haiku5

“One day I’ll be Hawk
soaring above canyon walls.
For now I just watch.“

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Daily Haiku by Marshall Deerfield

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Joshua-Tree-Haiku-OPTIMIZED

“The mysticism
of now. Trapped forever in
desert paradise”

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Daily Haiku by Marshall Deerfield

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(source: marshalldeerfield.tumblr.com)

The Flight of the Crow

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It’s amazing how quickly one can skip across the country. One day acting a fool in the desert of Joshua Tree, the next day climbing desert mountains until finally i’m crossing the border of New Mexico and diving through colors so grand the sky is like nirvana unimaginable (to think some people see this every day and think nothing of it), then pulling over and sleeping in Pueblo ruins alongside ghosts of an old alien culture that transformed themselves long ago into the crows that follow my car to every rest stop and grand vista pull off. They bark at me loud orders and i think of something my friend Mariana said about how they signify that i’m going to say things that people won’t like. I see them as elders and they guide my dreams. I’m on a heist like in the old westerns, only somehow i’ve conned a moving company out of a truck loaded with gold money and with a crew we’re driving out of the city. I’m swimming in a lake of liquid lava and out of the flames of my own body a falcon rips to the surface soaring over us with red and purple colors streaking the skies behind her. I make love to a beatnik princess and after lovemaking we talk about the change of guard and how someday we’ll settle in the country and grow our own food but first we’ll make love more in our dreams together.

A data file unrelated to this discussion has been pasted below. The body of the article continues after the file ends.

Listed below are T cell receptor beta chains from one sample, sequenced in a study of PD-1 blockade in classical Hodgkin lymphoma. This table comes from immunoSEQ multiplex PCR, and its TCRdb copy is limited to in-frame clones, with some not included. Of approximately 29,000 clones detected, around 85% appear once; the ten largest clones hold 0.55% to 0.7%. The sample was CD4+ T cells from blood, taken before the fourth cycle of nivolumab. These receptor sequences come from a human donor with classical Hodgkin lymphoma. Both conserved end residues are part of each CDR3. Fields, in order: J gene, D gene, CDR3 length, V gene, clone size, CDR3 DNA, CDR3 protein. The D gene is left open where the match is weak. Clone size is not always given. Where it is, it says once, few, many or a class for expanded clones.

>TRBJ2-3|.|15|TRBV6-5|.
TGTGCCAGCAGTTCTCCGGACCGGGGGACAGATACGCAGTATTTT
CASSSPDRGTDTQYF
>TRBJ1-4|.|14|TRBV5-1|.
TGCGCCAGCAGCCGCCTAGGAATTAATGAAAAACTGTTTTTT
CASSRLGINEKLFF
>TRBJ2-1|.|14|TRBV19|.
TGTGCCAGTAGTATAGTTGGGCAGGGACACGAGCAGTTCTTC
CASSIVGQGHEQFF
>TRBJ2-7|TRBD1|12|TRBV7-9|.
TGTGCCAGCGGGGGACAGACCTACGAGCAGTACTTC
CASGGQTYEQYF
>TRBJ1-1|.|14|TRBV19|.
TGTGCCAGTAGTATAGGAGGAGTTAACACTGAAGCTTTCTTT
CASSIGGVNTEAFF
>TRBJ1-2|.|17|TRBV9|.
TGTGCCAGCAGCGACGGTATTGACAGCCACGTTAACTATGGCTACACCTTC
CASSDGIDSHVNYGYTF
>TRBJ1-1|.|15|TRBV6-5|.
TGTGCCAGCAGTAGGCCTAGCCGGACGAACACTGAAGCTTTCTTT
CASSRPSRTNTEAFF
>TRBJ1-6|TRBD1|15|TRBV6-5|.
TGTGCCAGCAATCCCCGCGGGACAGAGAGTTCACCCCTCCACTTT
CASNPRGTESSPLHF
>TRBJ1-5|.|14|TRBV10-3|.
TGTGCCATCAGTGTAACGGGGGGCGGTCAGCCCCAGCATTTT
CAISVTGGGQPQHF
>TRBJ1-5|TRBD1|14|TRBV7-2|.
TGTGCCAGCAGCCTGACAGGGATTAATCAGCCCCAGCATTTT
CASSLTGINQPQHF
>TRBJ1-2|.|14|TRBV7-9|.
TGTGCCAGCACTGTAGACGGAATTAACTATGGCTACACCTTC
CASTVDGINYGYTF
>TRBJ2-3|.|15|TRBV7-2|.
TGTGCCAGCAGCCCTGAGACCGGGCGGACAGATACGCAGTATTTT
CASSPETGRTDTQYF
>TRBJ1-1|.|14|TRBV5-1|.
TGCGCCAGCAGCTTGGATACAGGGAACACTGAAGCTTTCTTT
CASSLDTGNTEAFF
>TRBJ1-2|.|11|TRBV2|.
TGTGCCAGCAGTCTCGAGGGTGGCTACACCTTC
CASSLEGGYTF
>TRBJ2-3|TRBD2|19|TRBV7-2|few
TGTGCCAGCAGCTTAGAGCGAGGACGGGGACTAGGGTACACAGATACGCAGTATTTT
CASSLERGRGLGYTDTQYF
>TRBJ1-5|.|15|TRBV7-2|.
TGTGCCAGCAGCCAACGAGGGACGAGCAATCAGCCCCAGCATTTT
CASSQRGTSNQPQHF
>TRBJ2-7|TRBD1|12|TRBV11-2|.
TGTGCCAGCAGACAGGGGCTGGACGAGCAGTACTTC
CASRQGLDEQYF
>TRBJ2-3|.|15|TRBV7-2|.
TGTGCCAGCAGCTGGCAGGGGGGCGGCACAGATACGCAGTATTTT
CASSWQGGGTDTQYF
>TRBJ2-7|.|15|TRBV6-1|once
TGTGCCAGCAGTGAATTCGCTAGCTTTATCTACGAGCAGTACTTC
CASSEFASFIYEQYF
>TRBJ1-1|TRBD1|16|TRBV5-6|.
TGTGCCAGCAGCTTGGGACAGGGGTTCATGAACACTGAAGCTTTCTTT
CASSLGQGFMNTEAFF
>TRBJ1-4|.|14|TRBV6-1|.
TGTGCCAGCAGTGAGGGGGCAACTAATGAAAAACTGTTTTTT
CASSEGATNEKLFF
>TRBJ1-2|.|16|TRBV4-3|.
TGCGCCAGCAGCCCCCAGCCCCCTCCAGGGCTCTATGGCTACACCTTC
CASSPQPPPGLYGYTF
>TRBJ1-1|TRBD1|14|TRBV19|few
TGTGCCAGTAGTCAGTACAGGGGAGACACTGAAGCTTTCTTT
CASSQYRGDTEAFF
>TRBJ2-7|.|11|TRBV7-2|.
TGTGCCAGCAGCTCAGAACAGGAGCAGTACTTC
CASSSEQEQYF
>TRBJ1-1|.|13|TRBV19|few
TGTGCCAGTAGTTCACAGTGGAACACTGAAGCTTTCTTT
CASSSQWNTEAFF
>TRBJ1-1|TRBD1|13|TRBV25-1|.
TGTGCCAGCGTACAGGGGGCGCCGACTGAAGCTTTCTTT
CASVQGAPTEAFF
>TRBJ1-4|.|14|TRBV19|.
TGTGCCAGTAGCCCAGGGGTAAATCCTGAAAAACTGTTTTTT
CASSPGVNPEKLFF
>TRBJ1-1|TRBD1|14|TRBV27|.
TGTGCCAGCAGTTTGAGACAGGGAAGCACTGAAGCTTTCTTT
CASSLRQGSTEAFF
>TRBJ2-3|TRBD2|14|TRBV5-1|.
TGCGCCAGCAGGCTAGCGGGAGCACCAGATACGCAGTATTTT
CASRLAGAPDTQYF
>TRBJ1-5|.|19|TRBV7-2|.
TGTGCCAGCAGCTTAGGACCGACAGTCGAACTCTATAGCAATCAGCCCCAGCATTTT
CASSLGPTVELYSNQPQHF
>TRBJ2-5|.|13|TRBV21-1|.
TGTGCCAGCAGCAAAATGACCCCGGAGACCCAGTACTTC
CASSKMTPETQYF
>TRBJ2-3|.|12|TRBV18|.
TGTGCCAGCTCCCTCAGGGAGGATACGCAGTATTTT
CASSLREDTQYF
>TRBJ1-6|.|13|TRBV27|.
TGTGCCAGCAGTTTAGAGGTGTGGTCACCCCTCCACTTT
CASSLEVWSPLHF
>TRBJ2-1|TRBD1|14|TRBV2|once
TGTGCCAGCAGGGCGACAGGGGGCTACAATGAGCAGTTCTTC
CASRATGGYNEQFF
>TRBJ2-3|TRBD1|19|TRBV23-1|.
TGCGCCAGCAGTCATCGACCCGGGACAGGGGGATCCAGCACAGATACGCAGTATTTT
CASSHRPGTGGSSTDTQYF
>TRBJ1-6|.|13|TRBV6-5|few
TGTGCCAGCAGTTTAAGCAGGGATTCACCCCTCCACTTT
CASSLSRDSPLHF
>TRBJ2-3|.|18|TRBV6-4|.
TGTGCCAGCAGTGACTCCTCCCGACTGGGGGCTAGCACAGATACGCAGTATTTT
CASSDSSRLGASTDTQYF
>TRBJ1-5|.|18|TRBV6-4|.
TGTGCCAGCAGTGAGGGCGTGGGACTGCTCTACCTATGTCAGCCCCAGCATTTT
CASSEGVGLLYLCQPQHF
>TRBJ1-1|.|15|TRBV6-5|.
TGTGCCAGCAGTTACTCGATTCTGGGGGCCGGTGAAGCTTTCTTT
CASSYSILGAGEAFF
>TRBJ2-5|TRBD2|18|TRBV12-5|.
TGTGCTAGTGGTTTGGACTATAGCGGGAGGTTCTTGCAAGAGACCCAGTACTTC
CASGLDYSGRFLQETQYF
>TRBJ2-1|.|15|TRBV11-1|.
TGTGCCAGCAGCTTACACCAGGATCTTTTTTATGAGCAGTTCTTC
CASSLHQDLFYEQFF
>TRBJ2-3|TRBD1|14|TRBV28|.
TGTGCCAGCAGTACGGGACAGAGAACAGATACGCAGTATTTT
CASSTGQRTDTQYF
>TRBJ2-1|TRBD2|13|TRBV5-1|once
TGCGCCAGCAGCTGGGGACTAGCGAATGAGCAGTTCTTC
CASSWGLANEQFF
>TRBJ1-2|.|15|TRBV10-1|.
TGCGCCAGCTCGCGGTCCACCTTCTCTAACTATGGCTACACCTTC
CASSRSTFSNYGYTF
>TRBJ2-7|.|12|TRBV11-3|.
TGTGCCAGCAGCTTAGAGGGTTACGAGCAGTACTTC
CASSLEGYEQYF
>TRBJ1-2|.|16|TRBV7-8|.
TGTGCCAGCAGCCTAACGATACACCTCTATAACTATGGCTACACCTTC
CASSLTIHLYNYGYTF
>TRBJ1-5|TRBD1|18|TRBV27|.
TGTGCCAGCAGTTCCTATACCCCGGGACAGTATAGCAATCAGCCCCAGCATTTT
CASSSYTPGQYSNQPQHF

Did I tell you about how I followed two crows around in Joshua Tree? I was dashing through some boulders and moon temples and I heard one of them cawing but they kept flying further out of reach until finally I hiked through some arches and out of a wash to a clearer view of the mountain where they were gliding around. They cawed to me so I started climbing. The sides of the mountain were exploding with fragments of rose quartz as I got higher and at the peak I found a few dozen rock balances from past wanderers. Now the crows were below me and I slowly descended to where they sat laughing and pruning their feathers atop a giant round boulder kind of like a skull. They let me walk right up to them and they just sat there staring at me. Now was my turn to make silly noises so I howled and wooped  and yahooed as much as I could think to. Here’s where it echoed, surprisingly out into the valley and I wondered how, when I was so high and the ground so far away. It drove me practically crazy and I kept testing it. My woop followed by seconds of delay and then it coming back to me faintly almost as if my ears were playing tricks on me. The crows just stared at me some more, slightly alarmed but more just blase. I think they were just surprised to be cawed at by this silly ape below them. Not usually used to anyone paying attention to their own voices. Eventually they flew off and I caught one on film for a future TV installation. Cute couple gliding away and back into the boulders to bother some other tourist.